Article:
Harsh breaths drag across the hairs at the back of your neck. You curl inwards and feign sleep, and wonder when the fog in your head will clear, when the morning will come.

You press your cheek against a shoulder blade, a mass of limbs and blankets and pillows. You feel a smile curve slowly against your forehead and you smile in turn, because it’s warm and sweaty and your arm is falling asleep and you have nowhere else you’d rather be.

You stare at the tight muscles of their back, the way they seem to shield themselves. Your hand hovers over vulnerable knots that you cannot soothe. You stop short, in the dark.

“Stay,” the word remains unspoken, but is just as tangible—you laughingly offer excuses instead, like inconvenient bus schedules and the pleasant fatigue in your bones but they all mean the same thing anyway. Stay. The morning is bright and your fingers entwine over the covers.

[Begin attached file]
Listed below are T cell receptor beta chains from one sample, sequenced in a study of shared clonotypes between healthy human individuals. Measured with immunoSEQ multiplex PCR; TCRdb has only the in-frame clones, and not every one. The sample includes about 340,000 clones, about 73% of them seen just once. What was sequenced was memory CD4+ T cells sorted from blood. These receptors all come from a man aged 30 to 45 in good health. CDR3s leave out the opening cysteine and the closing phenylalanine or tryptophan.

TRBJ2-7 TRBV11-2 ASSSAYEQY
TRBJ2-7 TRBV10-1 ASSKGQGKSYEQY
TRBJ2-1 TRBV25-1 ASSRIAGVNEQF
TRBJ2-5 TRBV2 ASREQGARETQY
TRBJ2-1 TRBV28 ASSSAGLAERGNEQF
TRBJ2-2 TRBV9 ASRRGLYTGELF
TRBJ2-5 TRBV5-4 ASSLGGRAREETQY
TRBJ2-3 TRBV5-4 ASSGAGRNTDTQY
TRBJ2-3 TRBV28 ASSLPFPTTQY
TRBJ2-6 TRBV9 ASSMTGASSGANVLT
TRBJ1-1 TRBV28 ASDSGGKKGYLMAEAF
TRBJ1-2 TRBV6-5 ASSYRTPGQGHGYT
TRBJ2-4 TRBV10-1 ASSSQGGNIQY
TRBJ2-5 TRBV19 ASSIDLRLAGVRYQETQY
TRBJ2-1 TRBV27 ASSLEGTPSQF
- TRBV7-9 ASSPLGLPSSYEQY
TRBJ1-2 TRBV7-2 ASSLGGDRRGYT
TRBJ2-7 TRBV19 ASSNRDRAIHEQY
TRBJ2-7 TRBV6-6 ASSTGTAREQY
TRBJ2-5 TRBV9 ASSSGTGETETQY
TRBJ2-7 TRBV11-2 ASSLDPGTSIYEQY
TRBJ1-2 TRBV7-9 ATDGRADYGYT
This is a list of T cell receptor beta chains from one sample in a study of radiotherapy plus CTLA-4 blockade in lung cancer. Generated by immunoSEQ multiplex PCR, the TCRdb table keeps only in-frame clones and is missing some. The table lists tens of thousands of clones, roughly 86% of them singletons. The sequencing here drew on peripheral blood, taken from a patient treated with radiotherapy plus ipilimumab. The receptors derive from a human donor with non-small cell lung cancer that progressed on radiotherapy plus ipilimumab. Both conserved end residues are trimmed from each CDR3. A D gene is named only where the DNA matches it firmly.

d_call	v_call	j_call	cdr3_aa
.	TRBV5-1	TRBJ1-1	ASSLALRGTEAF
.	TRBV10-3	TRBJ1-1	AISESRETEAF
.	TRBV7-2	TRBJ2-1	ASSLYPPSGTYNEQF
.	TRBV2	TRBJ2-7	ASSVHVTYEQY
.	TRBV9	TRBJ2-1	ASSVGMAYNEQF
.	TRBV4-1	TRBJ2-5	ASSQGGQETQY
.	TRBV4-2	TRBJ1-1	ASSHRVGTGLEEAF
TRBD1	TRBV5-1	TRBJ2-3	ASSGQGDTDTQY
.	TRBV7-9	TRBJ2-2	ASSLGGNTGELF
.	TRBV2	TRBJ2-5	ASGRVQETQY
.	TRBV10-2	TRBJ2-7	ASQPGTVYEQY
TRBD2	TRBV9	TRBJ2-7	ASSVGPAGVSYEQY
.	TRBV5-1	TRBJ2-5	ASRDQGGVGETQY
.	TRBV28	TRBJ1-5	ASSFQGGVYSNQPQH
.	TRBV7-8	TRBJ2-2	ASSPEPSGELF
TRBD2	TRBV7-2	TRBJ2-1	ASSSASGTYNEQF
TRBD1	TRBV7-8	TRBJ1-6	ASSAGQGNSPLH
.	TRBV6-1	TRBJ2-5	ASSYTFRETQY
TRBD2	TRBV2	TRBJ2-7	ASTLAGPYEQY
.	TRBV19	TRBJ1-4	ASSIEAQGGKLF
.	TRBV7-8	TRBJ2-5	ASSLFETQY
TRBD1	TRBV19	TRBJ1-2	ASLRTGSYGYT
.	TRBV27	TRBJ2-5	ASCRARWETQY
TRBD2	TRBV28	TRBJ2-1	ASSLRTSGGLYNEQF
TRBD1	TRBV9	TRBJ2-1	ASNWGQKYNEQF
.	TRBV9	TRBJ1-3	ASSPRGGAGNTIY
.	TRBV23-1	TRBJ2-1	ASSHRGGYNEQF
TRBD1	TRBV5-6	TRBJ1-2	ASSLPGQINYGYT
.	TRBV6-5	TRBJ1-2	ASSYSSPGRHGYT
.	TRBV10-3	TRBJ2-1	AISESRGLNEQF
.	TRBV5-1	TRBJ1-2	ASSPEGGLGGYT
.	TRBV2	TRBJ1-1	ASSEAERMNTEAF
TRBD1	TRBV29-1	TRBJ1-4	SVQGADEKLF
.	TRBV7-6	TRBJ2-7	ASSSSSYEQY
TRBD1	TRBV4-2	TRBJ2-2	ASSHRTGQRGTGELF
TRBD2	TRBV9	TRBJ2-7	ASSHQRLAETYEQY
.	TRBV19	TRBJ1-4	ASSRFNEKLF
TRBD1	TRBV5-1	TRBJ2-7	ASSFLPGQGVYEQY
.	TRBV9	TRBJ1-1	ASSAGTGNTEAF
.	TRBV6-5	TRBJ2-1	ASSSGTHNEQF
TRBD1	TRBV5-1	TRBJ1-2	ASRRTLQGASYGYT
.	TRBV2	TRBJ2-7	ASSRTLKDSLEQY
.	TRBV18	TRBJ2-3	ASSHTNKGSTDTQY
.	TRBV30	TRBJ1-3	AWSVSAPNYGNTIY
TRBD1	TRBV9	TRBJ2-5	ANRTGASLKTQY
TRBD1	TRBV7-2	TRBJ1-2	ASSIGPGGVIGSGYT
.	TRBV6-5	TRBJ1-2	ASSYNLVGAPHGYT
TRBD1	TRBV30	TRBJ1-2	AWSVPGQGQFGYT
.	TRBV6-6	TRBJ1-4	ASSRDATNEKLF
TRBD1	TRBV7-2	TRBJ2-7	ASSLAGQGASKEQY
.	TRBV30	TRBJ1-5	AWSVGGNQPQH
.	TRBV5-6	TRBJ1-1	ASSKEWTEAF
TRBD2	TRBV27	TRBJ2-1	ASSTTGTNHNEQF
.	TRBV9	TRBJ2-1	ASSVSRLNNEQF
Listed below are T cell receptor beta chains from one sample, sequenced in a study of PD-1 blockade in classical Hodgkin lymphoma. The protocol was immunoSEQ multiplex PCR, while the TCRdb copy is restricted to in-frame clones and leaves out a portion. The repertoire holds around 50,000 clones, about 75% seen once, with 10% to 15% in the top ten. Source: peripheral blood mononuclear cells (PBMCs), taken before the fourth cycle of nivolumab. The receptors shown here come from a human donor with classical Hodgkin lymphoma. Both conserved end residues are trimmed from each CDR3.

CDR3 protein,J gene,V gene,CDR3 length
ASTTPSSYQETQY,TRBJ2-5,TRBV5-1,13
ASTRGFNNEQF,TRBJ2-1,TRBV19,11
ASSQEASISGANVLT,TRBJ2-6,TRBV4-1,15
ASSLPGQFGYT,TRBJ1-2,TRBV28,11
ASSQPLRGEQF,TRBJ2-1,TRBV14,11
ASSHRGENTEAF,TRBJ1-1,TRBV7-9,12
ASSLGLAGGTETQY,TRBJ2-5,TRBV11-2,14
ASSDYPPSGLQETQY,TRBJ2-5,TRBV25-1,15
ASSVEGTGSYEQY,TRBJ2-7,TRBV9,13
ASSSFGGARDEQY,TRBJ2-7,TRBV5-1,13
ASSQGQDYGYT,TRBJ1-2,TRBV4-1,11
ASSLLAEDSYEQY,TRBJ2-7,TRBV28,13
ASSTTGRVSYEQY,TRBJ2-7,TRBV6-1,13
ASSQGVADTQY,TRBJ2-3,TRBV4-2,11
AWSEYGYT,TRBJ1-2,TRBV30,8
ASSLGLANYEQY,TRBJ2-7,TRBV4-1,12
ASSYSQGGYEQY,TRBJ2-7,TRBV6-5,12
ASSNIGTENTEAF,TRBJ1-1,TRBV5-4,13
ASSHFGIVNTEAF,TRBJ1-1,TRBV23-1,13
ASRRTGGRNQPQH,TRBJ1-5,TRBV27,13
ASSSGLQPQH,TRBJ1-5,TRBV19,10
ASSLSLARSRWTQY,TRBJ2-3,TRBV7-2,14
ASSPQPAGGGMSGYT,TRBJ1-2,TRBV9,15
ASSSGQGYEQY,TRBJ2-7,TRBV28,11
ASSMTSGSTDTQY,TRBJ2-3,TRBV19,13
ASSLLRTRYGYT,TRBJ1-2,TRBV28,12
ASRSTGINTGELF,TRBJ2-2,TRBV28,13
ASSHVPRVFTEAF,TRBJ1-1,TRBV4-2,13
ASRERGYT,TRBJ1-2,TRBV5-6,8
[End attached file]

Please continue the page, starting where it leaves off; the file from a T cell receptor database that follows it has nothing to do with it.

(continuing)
The night is long and the bed is narrow and you think, against the rhythmic intake and exhale of breath like a ticking clock, you’ve never felt a chasm of disconnect like this.

You roll around and disrupt the bedspread and laugh and poke their stomach. “What am I going to do with you?” Exasperation. Amusement. The morning is long and holds a thousand promises.

You gather your clothes, stepping around an unfamiliar obstacle course of things belonging to someone else, where shadows cast long over the floor. You are out of place. You wonder, will you leave any trace of yourself when you are gone?

Your voices are a cacophony of dreams and plans and idle thoughts. What would you like to do next? Your legs entwine—choreography—against the pillows and you’re learning them in all these ways.

You close the door, a soft click quickly engulfed by silence.

You open the door. Together. The daylight glows.

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Melisa Puthenmadom

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